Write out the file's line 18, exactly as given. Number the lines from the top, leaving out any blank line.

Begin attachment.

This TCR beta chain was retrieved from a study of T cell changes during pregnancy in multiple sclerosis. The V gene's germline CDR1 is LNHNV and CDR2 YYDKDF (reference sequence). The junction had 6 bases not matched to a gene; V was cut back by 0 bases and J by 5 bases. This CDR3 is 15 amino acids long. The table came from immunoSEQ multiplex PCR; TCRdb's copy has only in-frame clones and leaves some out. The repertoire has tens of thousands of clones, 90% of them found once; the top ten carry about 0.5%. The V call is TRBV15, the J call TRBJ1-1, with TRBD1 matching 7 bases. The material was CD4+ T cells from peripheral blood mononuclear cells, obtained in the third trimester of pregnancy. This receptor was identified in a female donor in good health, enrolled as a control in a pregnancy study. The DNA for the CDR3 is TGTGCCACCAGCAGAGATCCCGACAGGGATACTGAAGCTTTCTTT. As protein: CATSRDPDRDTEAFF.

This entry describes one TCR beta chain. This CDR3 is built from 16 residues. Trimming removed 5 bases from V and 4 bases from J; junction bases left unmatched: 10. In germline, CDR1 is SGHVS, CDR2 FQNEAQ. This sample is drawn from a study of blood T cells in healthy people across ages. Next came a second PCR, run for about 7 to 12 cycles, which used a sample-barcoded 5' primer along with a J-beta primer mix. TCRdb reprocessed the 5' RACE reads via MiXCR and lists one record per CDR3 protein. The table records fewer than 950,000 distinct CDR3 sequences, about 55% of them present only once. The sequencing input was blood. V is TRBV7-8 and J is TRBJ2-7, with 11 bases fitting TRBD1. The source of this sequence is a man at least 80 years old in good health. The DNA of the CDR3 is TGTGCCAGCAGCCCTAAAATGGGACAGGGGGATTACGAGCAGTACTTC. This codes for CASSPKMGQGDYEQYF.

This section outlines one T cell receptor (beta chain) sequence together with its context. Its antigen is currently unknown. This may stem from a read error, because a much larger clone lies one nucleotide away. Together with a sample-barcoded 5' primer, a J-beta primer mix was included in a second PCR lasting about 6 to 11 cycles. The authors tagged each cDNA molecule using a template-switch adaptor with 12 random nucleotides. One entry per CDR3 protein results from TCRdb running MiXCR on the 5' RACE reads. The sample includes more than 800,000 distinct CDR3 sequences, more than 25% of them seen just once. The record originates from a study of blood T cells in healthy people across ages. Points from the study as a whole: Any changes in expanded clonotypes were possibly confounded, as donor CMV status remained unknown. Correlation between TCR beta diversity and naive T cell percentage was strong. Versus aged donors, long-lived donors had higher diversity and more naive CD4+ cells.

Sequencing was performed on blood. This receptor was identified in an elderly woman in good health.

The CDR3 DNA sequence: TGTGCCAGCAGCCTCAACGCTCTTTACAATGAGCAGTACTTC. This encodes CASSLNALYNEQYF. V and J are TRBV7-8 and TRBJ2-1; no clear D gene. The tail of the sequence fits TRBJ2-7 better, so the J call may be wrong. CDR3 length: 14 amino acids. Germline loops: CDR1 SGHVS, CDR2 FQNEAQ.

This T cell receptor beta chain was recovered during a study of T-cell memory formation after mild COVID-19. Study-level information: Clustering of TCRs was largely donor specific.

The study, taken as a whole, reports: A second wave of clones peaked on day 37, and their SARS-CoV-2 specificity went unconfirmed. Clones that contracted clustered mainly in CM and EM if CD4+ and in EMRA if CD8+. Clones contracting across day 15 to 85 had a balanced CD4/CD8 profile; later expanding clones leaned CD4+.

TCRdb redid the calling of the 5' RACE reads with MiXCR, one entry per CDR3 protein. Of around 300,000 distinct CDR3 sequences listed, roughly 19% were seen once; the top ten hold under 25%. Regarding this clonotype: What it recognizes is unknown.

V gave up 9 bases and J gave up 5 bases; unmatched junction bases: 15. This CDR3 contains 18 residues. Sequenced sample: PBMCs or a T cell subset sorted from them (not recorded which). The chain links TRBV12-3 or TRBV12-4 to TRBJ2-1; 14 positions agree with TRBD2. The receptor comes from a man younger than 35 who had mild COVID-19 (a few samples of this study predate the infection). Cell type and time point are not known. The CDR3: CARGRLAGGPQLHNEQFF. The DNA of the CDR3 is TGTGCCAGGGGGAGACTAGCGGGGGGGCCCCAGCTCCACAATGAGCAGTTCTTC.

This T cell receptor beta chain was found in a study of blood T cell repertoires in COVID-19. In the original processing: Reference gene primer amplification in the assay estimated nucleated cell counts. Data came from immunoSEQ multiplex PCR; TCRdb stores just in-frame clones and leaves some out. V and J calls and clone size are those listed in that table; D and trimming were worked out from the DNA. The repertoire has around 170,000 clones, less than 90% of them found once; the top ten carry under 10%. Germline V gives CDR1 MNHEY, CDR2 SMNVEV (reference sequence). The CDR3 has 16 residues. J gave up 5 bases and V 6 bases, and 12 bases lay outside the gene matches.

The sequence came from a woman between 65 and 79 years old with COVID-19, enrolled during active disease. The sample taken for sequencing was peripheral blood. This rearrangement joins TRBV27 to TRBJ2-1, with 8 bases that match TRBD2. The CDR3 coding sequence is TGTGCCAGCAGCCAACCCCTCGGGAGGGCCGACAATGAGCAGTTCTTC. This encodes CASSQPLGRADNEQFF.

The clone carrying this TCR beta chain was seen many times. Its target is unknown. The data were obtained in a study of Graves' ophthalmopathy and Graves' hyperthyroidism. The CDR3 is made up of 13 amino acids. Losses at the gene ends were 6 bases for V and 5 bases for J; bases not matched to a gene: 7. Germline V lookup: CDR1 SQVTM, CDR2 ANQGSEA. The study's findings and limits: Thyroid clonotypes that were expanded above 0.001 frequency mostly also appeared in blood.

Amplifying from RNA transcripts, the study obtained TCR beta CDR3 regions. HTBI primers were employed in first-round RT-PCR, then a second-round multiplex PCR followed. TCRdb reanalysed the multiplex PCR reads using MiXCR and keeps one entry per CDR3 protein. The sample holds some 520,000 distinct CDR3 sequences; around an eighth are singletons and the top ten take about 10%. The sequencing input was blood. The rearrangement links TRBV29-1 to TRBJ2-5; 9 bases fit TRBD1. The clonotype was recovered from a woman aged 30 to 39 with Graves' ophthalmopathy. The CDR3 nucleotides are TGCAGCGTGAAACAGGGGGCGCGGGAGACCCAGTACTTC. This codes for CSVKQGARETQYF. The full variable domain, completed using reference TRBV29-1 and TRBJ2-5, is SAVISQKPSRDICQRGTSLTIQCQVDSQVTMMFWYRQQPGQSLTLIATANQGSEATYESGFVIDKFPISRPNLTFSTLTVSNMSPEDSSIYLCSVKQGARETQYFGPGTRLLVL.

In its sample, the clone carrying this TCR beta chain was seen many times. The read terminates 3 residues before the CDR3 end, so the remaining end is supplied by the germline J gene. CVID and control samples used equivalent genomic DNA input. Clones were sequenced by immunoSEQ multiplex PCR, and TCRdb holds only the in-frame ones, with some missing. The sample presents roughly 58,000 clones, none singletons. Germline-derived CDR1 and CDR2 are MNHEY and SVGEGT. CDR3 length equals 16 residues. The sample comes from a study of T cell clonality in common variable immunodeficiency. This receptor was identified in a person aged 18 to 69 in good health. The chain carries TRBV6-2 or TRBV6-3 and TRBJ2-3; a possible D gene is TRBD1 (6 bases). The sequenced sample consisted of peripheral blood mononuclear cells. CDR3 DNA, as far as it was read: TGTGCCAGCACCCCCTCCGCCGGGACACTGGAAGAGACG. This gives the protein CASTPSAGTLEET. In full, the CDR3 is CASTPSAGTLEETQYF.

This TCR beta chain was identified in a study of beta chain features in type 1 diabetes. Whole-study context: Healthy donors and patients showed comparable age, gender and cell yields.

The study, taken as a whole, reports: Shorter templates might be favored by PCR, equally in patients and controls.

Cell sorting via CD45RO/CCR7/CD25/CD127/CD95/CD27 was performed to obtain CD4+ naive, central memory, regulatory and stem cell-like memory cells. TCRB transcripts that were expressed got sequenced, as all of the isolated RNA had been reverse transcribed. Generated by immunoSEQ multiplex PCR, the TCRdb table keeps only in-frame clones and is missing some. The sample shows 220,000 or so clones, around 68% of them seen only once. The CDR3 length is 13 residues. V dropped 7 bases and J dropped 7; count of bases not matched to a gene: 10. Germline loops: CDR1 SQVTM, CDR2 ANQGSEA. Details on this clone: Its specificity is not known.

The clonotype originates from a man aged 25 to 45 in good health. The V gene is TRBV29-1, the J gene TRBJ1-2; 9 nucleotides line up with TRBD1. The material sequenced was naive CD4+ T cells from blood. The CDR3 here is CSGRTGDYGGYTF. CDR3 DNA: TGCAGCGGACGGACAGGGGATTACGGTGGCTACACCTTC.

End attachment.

The clonotype originates from a man aged 25 to 45 in good health. The V gene is TRBV29-1, the J gene TRBJ1-2; 9 nucleotides line up with TRBD1. The material sequenced was naive CD4+ T cells from blood. The CDR3 here is CSGRTGDYGGYTF. CDR3 DNA: TGCAGCGGACGGACAGGGGATTACGGTGGCTACACCTTC.